After reviving both the “Rambo” and “Rocky” franchises in the past few years, you might have thought that Sylvester Stallone had gone as far as he could coasting on his 1980s glory days.
Guess again: This month sees Sly sharing screen time with grizzled ’80s icons Arnold Schwarzenegger, Bruce Willis, Mickey Rourke and Dolph Lundgren in “The Expendables,” an old-school, spine-snapping, gut-stabbing, skull-blasting action flick that wouldn’t have seemed out of place had it opened somewhere between “Commando” (1985) and “Cobra” (1986).
Written by, directed by and starring Stallone (the Vincent Gallo of the oiled-torso set), “The Expendables” follows a small group of uber-macho mercenaries who can be relied on to solve any tricky situation — like, say, a recalcitrant Somali pirate — by blowing it in half with a grenade launcher. Call them the “A-Team” sans tongue in cheek, a Soldier of Fortune reader’s wet dream.
Joined by relative youngsters Jason Statham and Jet Li, this hard- freaking-core of cinema’s veteran action heroes seems to be missing only Steven Segal and Jean-Claude Van Damme, both of whom reportedly turned down parts here. (Van Damme supposedly complained that his proposed character had “no substance”; Sly must have chuckled, as would anyone who’s ever watched “Street Fighter.”)
Stallone and Statham play the alpha dogs in this group of guns for hire, with Li, former wrestler/martial artist Randy Couture and NFL veteran Terry Crews rounding out the team, while Lundgren is the loose cannon who goes rogue after a violent difference of opinion. Rourke, playing a retired soldier who’s now working as a tattoo artist, doesn’t get any action scenes, but he does get to act, and schools everyone within his radius.
Schwarzenegger gets a brief, zingy cameo, but Willis’ role is meatier, playing the shady operative who gives the mercs their next job, a dirty one that involves assassinating the dictator of a small Latin American country (David Zayas).
Turns out El General is in bed with some sort of American-backed organized crime outfit, including sneering suit Eric Roberts and no-neck human-bulldozer Steve Austin (who actually fractured Stallone’s neck while filming a fight scene). When the mercs scout out their target, they discover that their contact with the local antidictator rebels is none other than the leader’s beautiful daughter (Giselle Itie). After their reconnaissance goes all wobbly, the mercs decide to back out of the mission, but Sly — impressed by the daughter’s courage and/or total hotness — decides to go back and save her, which leads to an armageddon of “Rambo”-esque proportions.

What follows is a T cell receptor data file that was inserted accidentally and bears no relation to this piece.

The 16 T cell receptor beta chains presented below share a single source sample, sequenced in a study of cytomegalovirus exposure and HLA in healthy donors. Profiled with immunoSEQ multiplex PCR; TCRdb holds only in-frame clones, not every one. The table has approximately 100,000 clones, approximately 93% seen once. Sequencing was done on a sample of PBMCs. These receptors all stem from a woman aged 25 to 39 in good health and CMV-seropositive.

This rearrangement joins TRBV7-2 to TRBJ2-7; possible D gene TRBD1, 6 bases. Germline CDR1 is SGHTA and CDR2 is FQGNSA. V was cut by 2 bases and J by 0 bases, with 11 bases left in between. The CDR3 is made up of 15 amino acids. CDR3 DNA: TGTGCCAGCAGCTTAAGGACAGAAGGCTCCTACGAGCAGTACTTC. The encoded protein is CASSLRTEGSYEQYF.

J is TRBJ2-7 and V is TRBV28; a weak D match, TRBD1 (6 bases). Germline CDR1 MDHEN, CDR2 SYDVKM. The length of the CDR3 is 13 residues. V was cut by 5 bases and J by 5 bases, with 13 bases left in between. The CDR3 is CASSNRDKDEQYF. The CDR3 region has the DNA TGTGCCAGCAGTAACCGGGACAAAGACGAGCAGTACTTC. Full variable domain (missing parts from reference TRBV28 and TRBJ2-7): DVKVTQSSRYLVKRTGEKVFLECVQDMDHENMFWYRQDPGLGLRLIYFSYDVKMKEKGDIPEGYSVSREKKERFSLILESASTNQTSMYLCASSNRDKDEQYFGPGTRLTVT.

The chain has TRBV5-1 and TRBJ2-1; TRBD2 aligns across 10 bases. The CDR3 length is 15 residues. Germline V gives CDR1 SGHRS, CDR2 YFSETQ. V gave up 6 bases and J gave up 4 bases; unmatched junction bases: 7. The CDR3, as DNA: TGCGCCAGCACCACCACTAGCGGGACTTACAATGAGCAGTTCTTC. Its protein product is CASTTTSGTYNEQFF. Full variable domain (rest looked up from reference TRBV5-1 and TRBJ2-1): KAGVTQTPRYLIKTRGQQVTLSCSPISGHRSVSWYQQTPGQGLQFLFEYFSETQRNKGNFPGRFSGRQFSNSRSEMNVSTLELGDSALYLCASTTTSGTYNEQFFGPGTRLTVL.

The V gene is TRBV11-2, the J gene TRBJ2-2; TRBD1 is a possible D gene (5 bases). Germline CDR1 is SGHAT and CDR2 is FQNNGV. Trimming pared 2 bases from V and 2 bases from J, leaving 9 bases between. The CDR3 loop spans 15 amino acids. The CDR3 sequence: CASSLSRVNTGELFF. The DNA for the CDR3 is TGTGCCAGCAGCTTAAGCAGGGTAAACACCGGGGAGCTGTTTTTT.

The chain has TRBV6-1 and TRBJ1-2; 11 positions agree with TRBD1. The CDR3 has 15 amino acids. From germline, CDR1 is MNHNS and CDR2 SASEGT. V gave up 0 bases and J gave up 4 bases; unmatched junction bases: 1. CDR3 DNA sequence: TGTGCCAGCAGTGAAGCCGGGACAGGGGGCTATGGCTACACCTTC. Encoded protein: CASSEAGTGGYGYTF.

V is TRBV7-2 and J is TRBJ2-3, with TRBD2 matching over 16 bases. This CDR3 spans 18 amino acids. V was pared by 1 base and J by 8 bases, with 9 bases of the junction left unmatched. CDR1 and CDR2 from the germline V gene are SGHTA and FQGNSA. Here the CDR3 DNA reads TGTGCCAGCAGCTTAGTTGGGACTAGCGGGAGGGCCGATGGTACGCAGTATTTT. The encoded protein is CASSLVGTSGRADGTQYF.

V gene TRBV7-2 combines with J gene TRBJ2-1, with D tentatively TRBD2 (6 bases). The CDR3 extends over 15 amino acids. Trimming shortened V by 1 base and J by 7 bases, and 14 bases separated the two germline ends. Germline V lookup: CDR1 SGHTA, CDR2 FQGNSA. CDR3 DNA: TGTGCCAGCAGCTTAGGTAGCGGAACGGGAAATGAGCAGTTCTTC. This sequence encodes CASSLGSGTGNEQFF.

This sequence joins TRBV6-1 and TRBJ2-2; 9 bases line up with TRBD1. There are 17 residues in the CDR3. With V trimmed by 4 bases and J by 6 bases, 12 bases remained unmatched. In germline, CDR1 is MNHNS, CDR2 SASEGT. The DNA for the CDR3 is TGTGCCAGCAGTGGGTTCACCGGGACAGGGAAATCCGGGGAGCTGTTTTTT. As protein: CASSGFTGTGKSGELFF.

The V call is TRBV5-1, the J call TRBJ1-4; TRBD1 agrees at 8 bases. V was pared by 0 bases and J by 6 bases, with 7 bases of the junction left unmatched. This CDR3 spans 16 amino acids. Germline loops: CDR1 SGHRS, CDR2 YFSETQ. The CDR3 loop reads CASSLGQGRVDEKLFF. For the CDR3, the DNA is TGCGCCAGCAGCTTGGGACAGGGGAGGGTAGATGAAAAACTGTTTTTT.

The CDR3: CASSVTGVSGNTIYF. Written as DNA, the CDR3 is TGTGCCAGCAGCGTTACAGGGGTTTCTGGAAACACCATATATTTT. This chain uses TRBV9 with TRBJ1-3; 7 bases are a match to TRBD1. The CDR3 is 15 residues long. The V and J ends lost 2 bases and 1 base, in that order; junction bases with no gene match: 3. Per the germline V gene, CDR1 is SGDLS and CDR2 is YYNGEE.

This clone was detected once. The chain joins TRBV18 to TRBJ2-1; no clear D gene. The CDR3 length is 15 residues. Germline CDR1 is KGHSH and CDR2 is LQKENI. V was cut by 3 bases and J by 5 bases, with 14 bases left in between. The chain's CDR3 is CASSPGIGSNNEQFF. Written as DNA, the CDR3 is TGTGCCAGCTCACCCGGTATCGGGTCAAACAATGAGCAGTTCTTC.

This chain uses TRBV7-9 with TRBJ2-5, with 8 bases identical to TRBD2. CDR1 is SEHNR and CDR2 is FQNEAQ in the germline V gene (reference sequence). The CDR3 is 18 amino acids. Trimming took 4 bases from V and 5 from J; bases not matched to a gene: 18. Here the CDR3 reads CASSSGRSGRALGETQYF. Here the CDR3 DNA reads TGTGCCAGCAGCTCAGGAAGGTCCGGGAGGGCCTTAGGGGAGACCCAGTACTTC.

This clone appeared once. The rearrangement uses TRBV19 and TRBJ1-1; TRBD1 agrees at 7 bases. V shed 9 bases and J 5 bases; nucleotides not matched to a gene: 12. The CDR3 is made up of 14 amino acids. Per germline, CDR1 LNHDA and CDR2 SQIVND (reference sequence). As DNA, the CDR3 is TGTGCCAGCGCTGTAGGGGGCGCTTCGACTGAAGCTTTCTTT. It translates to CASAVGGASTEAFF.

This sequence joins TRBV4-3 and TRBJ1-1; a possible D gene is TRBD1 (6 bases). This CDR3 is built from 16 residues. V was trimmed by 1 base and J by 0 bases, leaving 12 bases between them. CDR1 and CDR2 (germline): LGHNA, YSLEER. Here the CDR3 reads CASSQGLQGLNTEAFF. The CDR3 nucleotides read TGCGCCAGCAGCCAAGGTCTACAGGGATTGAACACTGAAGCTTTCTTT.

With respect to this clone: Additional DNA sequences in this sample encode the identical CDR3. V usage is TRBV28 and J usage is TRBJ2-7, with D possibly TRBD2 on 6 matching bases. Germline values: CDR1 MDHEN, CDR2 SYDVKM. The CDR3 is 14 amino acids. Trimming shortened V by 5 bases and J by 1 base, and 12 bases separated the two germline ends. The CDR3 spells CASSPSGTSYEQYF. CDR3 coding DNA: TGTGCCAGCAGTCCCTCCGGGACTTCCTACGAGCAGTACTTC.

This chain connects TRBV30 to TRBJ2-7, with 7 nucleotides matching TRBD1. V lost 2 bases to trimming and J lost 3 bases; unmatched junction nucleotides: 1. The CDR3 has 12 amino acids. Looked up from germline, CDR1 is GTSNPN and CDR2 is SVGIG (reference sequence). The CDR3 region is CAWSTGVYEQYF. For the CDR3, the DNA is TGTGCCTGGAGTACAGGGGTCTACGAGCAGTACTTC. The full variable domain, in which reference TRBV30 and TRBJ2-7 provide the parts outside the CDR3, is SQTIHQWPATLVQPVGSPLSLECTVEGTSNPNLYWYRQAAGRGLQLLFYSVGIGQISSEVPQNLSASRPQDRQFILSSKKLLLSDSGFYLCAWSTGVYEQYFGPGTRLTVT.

This is a movie about very big guys on even bigger motorcycles who carry big-ass guns and chomp on fat cigars, which is about as many phallic symbols as one can cram into a film without actually dropping one’s pants. Of course, all this signifying of male potency is necessary, due to the locker-room atmosphere of guys putting each other in head scissors, and the near-total absence of women.
OK, so Rourke sports a bombshell in Daisy Duke hotpants on the back of his bike like some sort of prop, while Statham gets paired with an unfaithful ex, but that’s mostly an excuse for him to beat the crap out of her new boyfriend. The sublimated homoeroticism is typical for this sort of film, but it’s almost a “Brokeback Mountain” moment at the end when Sly blows off the girl and rides into the sunset with Statham. 007 would so not approve.
Mercenaries aren’t exactly the most popular people these days, what with employees of U.S. paramilitary contractor Blackwater being accused of rape, murder and graft in Iraq. (The company has since changed its name repeatedly to avoid scrutiny.) “The A-Team” probably got it right when it cast the contractors as the greedy, strutting bad guys, but “The Expendables” has nothing but admiration for mercs. The film’s depiction of them as lone wolf, rock ‘n’ roll renegades couldn’t be further from the truth of a corporate entity with a profit-seeking agenda like Blackwater.
The film seeks to hearken back to earlier, more romantic times of tropical adventure, as seen in postcolonial mercenary films such as “The Wild Geese” (1978) or “The Dogs of War” (1980, an early Christopher Walken classic.) In terms of bad guys, even, the evil dictator depicted here is less Hugo Chavez than the bogeyman of a generation ago, Manuel Noriega. Interestingly, Sly’s one political statement lies in his unequivocal depiction of waterboarding as a form of torture.
Stallone’s direction here is competent but lacks the insane intensity of the last “Rambo” flick, though it’s nearly as violent. “The Expendables” will satisfy your basic shoot-’em-up needs, but it’s all too disposable, and will fade into the ranks of other generic action flicks rapidly.